Senators see ‘great potential’ in driverless car technology

"There is much to be excited about as these technologies develop," the West Virginia lawmaker continued. "But there are risks, as well as important questions. We have to ask some of them this day and discuss them."

Rockefeller said that allowing cars to become "more computerized" came with additional risks besides the possibility of accidents.

"As our cars become more computerized and electronics-based, can the industry make sure they are reliable and prevent failures," he asked.

"And as our cars become more connected — to the Internet, to wireless networks, with each other, and with our infrastructure — are they at risk of catastrophic cyber-attacks?,’ said Rockefeller. “In other words, can some 14-year old in Indonesia figure out how to do this and just shut your car down…because everything is now wired up?"

The top ranking Republican on the Senate's Transportation committee, Sen. John ThuneJohn Randolph ThuneBiden's bipartisan deal faces Senate gauntlet Senate votes to take up infrastructure deal Senators say they have deal on 'major issues' in infrastructure talks MORE (R-S.D.), expressed more optimism about driverless cars and other new automation technologies for vehicles.

"These technologies, which include driver-assistance systems, vehicle-to-vehicle communication and autonomous self-drive cars offer the promise of many future benefits," Thune said Wednesday. "In addition, these technologies, many of which are being developed domestically, represent innovations that will help to drive the tech and manufacturing sectors and benefit our economy."

In particular, Thune said driverless cars could assist people with handicaps that prevent them from driving themselves, citing a YouTube video of a blind man being driven in an automated car that was developed by Google.

"Anyone who has seen the YouTube video of Steve Mahan, a blind man using Google's self-driving car to perform his daily errands around the suburbs of Morgan Hill, Calif. knows how potentially life-changing these technologies may be," he said.

Turning to Rockefeller, Thune added, "Mr. Chairman, maybe our next hearing on this subject ought to take place on a test track in West Virginia or South Dakota so we can more explore the technology of Google and others."

Automobile manufacturers have worked to convince skeptics like Rockefeller to share Thune's unabashed optimism about driverless cars and other technological advances in vehicles.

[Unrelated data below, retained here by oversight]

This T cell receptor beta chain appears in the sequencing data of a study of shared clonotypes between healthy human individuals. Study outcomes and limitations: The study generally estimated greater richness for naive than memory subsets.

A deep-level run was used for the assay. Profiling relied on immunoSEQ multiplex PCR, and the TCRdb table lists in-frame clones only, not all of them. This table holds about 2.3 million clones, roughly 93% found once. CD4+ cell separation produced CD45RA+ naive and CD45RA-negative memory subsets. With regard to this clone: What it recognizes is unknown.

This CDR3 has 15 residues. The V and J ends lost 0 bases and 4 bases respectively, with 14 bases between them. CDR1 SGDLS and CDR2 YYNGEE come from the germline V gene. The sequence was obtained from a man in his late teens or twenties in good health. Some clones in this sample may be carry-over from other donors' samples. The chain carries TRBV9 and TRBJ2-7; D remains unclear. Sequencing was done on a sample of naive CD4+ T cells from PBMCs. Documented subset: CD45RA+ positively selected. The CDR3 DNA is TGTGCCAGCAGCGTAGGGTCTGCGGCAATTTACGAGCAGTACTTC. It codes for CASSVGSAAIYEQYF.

"Given that more than 90 percent of crashes result from human mistakes, the combination of emerging driver-assist features, connectivity and ultimately autonomous vehicles offer the promise of safer mobility," Automobile Manufactures President Mitch Bainwol told the panel.

Bainwol told lawmakers to not just focus on driverless cars, but consider wider technological advances for automobiles.

"We see a robust debate in the press, mostly pitting engineers, who agree with each other less often than lawyers, about when self-driving cars will become a reality," he said. "That's the wrong question. It makes safety about some magic moment in the future rather than recognizing that technologies in the marketplace today already are providing important benefits as they set the foundation for tomorrow."

Bainwol added quickly that: "Ironically, technology is not the biggest obstacle to deploying innovation."

"The bigger hurdles are: (1) Consumer acceptance, (2) product liability, (3) connectivity and (4) fleet mix concerns," Bainwol said.

Bainwol admitted that the auto industry's research on support for automated cars showed drivers shared some of Rockefeller's concerns, however.

"Our polling shows that consumers strongly equate technology with safety, and that's very promising" he said. "But at least for now, these same consumers are dubious about self-driving vehicles, splitting four-to-three against the view that autonomous vehicles are a good idea."

Bainwol attributed the poll results on driverless cars to the fact that "the driving experience is deeply ingrained, [and] non-incremental change is scary."

Rockefeller said on Wednesday he agreed that some of the changes to automobiles may be coming too fast.

"We have seen so much change in the automobile and at such a rapid clip," Rockefeller said. "It's like people are competing with each other to titillate, tantalize, and it sells. It works."